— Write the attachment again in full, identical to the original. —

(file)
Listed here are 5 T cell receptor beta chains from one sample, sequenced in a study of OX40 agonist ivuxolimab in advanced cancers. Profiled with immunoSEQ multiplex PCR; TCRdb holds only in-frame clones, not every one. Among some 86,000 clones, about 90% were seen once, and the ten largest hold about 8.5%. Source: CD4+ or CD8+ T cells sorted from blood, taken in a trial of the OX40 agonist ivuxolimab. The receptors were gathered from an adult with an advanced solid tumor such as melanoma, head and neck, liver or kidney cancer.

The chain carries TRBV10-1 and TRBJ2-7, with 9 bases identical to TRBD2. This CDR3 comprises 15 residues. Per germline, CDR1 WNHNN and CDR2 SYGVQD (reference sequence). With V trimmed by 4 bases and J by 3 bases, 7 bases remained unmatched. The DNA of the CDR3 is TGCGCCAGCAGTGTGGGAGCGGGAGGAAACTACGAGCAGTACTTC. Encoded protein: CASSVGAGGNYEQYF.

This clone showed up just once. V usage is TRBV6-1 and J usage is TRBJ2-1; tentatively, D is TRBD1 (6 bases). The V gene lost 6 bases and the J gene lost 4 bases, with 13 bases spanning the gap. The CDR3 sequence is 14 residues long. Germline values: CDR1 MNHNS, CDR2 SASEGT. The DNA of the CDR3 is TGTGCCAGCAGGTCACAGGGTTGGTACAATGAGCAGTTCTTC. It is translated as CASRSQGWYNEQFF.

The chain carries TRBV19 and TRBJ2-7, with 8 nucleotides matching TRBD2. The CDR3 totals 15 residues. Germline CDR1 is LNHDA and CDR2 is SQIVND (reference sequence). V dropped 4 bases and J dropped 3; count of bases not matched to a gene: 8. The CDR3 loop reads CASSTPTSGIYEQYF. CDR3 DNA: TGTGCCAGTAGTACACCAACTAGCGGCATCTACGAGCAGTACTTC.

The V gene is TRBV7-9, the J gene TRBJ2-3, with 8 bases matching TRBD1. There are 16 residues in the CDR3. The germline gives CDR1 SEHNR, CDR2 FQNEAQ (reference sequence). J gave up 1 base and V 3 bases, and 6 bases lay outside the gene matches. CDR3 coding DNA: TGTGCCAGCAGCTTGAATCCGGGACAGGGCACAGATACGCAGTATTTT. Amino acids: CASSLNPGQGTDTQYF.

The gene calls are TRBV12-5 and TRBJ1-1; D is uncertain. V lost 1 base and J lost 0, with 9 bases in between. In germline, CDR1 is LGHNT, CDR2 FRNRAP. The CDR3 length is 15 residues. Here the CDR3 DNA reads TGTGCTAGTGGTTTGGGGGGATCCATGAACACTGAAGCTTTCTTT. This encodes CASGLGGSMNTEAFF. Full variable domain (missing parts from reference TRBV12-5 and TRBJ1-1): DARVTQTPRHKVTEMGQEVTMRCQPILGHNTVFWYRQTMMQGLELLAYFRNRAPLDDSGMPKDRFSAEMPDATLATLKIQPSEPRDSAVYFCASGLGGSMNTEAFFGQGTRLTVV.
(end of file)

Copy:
Listed here are 5 T cell receptor beta chains from one sample, sequenced in a study of OX40 agonist ivuxolimab in advanced cancers. Profiled with immunoSEQ multiplex PCR; TCRdb holds only in-frame clones, not every one. Among some 86,000 clones, about 90% were seen once, and the ten largest hold about 8.5%. Source: CD4+ or CD8+ T cells sorted from blood, taken in a trial of the OX40 agonist ivuxolimab. The receptors were gathered from an adult with an advanced solid tumor such as melanoma, head and neck, liver or kidney cancer.

The chain carries TRBV10-1 and TRBJ2-7, with 9 bases identical to TRBD2. This CDR3 comprises 15 residues. Per germline, CDR1 WNHNN and CDR2 SYGVQD (reference sequence). With V trimmed by 4 bases and J by 3 bases, 7 bases remained unmatched. The DNA of the CDR3 is TGCGCCAGCAGTGTGGGAGCGGGAGGAAACTACGAGCAGTACTTC. Encoded protein: CASSVGAGGNYEQYF.

This clone showed up just once. V usage is TRBV6-1 and J usage is TRBJ2-1; tentatively, D is TRBD1 (6 bases). The V gene lost 6 bases and the J gene lost 4 bases, with 13 bases spanning the gap. The CDR3 sequence is 14 residues long. Germline values: CDR1 MNHNS, CDR2 SASEGT. The DNA of the CDR3 is TGTGCCAGCAGGTCACAGGGTTGGTACAATGAGCAGTTCTTC. It is translated as CASRSQGWYNEQFF.

The chain carries TRBV19 and TRBJ2-7, with 8 nucleotides matching TRBD2. The CDR3 totals 15 residues. Germline CDR1 is LNHDA and CDR2 is SQIVND (reference sequence). V dropped 4 bases and J dropped 3; count of bases not matched to a gene: 8. The CDR3 loop reads CASSTPTSGIYEQYF. CDR3 DNA: TGTGCCAGTAGTACACCAACTAGCGGCATCTACGAGCAGTACTTC.

The V gene is TRBV7-9, the J gene TRBJ2-3, with 8 bases matching TRBD1. There are 16 residues in the CDR3. The germline gives CDR1 SEHNR, CDR2 FQNEAQ (reference sequence). J gave up 1 base and V 3 bases, and 6 bases lay outside the gene matches. CDR3 coding DNA: TGTGCCAGCAGCTTGAATCCGGGACAGGGCACAGATACGCAGTATTTT. Amino acids: CASSLNPGQGTDTQYF.

The gene calls are TRBV12-5 and TRBJ1-1; D is uncertain. V lost 1 base and J lost 0, with 9 bases in between. In germline, CDR1 is LGHNT, CDR2 FRNRAP. The CDR3 length is 15 residues. Here the CDR3 DNA reads TGTGCTAGTGGTTTGGGGGGATCCATGAACACTGAAGCTTTCTTT. This encodes CASGLGGSMNTEAFF. Full variable domain (missing parts from reference TRBV12-5 and TRBJ1-1): DARVTQTPRHKVTEMGQEVTMRCQPILGHNTVFWYRQTMMQGLELLAYFRNRAPLDDSGMPKDRFSAEMPDATLATLKIQPSEPRDSAVYFCASGLGGSMNTEAFFGQGTRLTVV.